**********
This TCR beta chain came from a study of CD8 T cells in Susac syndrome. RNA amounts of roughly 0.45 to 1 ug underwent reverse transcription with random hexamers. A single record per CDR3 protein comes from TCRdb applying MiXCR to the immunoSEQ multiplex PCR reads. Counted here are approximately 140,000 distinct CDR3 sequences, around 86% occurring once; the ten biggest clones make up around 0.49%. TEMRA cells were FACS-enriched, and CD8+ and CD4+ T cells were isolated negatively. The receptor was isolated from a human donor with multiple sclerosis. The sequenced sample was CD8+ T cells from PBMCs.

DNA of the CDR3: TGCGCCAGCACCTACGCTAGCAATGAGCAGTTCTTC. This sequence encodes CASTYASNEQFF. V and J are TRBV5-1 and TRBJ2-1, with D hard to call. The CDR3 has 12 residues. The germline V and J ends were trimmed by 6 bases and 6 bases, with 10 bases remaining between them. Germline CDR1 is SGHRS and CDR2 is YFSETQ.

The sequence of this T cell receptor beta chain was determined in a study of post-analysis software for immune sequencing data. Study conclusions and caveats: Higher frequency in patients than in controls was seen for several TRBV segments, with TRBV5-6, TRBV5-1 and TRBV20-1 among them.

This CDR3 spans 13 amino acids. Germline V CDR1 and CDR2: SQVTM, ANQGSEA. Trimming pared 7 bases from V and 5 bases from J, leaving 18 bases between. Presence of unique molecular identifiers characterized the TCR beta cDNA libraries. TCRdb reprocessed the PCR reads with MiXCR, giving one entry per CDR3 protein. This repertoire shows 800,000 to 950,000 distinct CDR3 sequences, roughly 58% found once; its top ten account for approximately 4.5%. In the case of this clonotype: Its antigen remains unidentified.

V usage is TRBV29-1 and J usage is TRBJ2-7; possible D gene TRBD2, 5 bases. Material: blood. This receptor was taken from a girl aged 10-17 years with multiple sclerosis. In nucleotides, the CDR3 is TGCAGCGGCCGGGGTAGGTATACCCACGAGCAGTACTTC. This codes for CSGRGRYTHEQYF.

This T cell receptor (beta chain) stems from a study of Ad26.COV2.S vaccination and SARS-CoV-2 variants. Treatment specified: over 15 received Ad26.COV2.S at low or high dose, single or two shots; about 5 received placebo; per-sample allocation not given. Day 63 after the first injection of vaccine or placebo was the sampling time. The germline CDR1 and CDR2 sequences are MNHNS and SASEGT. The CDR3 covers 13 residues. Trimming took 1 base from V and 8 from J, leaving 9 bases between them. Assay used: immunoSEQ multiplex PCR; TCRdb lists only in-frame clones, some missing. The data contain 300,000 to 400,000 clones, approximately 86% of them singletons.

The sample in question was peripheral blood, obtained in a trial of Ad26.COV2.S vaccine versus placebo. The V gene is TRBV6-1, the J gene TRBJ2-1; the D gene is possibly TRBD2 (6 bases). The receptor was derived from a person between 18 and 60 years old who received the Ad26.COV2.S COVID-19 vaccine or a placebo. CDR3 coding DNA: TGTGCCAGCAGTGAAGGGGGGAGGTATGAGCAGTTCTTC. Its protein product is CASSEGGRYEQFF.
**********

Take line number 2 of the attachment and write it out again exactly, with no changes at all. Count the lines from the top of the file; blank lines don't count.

DNA of the CDR3: TGCGCCAGCACCTACGCTAGCAATGAGCAGTTCTTC. This sequence encodes CASTYASNEQFF. V and J are TRBV5-1 and TRBJ2-1, with D hard to call. The CDR3 has 12 residues. The germline V and J ends were trimmed by 6 bases and 6 bases, with 10 bases remaining between them. Germline CDR1 is SGHRS and CDR2 is YFSETQ.